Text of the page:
Frontiers in Soft Condensed Matter Workshop

Tom Lubensky Biography

After growing up all over the world as a son of a diplomat, Tom Lubensky studied at Caltech and Harvard where he took his Ph.D. with Paul Martin. He received an NSF postdoctoral fellowship and traveled to Orsay – a position that turned out to be fateful. In that fertile crescent of liquid crystal physics, Tom’s thesis work on response functions in magnetic systems was his springboard into the physics of liquid crystals. As a post-doc at Brown and as a young faculty member at Penn, Tom was instrumental in providing the first broken-symmetry-based derivation of the hydrodynamics of nematic and cholesteric liquid crystals. During a visit to Aspen, working with Bert Halperin and Sheng Ma, he analyzed the normal-to-superconducting transition and showed that gauge field fluctuations changed the second order transition of the conducting superfluid into a first order transition. This result, recapitulated by Sidney Coleman and Eric Weinberg is one of the building blocks of the theory of critical phenomena and phase transitions. Following this work, Tom developed the definitive theoretical analysis of the nematic-to-smectic-A transition, a problem rife with subtleties and complexities still be teased out of experiment.

Parallel to this work, Tom and Brooks Harris, explored the effect of quenched disorder on phase transitions. He was the first to use the epsilon expansion to study the critical behavior of spin models with disorder, an analysis which led to the study of percolation, spin glasses, and random resistor networks. Tom branched out into the study of random walks and in particular, into branched polymers. With collaborators, he developed a deep connection between Anderson localization, the Yang-Lee edge singularity and branched polymers, and predicted exponents which are now known to be exact.

When quasicrystals hit the scene, Tom was there, developing the descriptions of their elasticity, topological defects, and hydrodynamics. He and collaborators also elucidated the difference between pinned and unpinned phasons and the role of quenched phason strain in determining structure. The connection between symmetries, order parameters, dynamics and structure is an essential ingredient in Tom’s style. Working with Scot Renn, Tom predicted that chiral smectic liquid crystals could exhibit a phase, analogous to an Abrikosov vortex lattice in superconductors. In this so-called twist-grain-boundary (TGB) phase, there is a periodic array of grain boundaries - each consisting of a parallel array of screw dislocations - separating layered smectic slabs whose layer normals rotate in jumps across the grain boundaries. Goodby and collaborators subsequently discovered the TGB phase. Literally hundreds of compounds exhibit TGB phases and TGB has become a standard part of the liquid crystal nomenclature. His interest in chirality at the macroscopic level grew into work with collaborators on the microscopic of origin of chirality. Going beyond simple symmetry arguments, they related macroscopic chiral properties to microscopic structure.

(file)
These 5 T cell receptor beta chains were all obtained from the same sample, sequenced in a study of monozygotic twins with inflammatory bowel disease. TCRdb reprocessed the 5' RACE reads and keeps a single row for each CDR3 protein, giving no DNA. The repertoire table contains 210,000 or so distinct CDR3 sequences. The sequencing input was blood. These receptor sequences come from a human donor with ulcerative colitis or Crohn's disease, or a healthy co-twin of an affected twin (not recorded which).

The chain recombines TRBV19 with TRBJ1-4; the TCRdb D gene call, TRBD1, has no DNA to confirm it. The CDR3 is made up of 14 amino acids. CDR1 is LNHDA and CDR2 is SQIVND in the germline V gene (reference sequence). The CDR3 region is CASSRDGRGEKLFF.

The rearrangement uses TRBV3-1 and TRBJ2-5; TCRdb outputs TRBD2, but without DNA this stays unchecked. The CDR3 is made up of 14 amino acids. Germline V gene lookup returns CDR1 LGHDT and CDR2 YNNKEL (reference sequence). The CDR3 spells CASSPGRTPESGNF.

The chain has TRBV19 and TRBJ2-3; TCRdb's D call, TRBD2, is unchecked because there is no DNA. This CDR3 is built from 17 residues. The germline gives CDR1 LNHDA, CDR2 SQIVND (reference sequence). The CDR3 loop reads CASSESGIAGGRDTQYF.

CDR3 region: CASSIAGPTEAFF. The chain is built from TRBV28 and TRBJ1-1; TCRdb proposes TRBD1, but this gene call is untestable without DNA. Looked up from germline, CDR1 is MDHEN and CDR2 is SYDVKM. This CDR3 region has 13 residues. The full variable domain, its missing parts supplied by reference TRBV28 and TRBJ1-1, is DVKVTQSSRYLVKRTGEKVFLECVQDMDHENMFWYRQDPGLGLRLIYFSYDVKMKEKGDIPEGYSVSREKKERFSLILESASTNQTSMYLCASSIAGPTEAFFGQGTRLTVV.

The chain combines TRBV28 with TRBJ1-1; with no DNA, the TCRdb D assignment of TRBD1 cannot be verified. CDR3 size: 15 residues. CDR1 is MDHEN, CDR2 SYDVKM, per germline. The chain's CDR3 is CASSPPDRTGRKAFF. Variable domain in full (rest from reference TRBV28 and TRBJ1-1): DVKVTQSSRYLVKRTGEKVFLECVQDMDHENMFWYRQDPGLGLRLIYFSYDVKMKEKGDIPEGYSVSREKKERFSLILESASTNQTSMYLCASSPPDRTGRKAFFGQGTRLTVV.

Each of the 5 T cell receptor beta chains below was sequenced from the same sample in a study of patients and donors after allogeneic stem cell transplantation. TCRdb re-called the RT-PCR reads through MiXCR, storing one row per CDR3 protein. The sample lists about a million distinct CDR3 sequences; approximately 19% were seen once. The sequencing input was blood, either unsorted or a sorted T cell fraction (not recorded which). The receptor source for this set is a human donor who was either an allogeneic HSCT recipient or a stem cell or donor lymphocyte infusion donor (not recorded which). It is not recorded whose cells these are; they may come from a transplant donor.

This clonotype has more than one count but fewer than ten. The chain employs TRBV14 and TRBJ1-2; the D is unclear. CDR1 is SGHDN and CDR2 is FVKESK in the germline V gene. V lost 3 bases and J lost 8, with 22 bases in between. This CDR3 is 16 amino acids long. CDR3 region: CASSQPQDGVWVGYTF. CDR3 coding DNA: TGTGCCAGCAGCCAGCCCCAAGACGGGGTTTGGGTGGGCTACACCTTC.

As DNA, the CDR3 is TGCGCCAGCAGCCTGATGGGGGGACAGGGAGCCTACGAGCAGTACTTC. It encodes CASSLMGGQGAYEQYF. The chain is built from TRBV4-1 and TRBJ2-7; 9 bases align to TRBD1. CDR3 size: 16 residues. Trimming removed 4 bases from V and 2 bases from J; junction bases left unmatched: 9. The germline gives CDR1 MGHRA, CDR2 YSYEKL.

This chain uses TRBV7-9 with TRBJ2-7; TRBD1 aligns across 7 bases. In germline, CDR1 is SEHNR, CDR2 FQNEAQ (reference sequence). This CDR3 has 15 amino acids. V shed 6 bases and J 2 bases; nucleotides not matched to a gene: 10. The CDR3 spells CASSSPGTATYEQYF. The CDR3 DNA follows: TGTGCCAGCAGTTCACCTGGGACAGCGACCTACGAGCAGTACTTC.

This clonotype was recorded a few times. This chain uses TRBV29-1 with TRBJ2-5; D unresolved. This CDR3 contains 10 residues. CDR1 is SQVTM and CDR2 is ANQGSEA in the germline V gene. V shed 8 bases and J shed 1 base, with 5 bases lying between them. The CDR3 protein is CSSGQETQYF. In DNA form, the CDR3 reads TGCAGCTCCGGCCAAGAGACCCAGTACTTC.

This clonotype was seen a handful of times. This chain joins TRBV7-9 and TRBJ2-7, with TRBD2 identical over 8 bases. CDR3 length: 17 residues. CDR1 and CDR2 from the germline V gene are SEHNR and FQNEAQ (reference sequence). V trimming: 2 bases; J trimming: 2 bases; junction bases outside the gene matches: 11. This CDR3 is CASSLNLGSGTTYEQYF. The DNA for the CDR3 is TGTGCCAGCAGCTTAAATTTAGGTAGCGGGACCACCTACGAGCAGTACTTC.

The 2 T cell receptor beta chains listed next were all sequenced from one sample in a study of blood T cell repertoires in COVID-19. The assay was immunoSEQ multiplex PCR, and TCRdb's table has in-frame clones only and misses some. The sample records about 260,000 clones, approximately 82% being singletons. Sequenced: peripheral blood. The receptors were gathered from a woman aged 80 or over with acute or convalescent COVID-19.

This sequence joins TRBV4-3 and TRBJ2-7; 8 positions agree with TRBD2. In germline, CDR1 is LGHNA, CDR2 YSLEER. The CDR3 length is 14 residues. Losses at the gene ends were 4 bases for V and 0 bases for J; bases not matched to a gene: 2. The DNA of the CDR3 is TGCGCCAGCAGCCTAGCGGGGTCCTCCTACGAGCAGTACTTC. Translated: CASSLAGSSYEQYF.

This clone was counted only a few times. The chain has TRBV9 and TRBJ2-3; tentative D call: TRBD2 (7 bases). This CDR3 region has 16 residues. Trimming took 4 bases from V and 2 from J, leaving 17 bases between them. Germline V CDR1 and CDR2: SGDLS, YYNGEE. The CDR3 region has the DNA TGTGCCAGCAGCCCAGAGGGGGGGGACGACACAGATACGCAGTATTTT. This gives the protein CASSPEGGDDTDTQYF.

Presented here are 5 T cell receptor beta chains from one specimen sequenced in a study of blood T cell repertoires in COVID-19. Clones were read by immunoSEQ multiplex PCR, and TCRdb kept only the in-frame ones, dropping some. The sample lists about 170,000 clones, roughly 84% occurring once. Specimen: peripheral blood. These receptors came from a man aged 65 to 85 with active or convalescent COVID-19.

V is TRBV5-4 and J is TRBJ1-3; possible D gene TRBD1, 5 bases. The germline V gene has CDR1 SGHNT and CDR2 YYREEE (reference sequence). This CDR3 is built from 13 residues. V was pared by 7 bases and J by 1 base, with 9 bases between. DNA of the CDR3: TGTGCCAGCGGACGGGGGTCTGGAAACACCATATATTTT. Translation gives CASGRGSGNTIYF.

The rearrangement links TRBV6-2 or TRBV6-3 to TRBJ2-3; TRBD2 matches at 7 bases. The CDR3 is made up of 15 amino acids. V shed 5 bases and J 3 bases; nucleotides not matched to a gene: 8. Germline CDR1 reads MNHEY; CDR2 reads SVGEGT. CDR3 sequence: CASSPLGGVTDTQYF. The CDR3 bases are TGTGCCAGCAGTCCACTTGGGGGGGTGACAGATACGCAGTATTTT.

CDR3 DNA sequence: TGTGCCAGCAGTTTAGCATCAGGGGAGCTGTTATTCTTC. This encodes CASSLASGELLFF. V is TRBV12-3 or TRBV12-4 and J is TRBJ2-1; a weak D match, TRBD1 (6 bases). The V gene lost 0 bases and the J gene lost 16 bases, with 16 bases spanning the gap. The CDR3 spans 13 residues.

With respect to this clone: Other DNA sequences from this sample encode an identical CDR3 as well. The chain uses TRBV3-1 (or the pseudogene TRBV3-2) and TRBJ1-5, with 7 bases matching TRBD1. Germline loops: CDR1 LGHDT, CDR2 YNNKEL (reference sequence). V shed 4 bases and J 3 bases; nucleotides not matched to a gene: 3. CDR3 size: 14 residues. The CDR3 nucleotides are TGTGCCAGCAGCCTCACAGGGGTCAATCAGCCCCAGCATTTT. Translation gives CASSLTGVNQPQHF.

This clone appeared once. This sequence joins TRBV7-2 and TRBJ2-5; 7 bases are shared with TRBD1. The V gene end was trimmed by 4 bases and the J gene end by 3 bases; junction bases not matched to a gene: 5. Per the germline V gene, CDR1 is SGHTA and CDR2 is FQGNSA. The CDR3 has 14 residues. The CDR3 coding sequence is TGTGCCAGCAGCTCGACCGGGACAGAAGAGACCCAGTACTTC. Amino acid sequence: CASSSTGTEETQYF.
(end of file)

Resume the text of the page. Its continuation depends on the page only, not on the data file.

Tom is not one to rest on his laurels. He has proposed a new state of matter, the “sliding phase” to interpret experiments on DNA-lipid complexes, has studied the theory of liquid crystalline elastomers, and has begun work on granular gases composed of chiral constituents. Tom has always worked closely with experiment and experimentalists, often instigating new work and new fields. His masterful and comprehensive book with Chaikin has provided the field of soft matter with a definitive source of knowledge (and homework problems)!

Among Tom’s major awards are a Sloan Fellowship (1975) and a Guggenheim Fellowship (1981), election to both the American Association for the Advancement of Science (2000) and the National Academy of Sciences (2002), and the Buckley Prize of the American Physical Society (2004).


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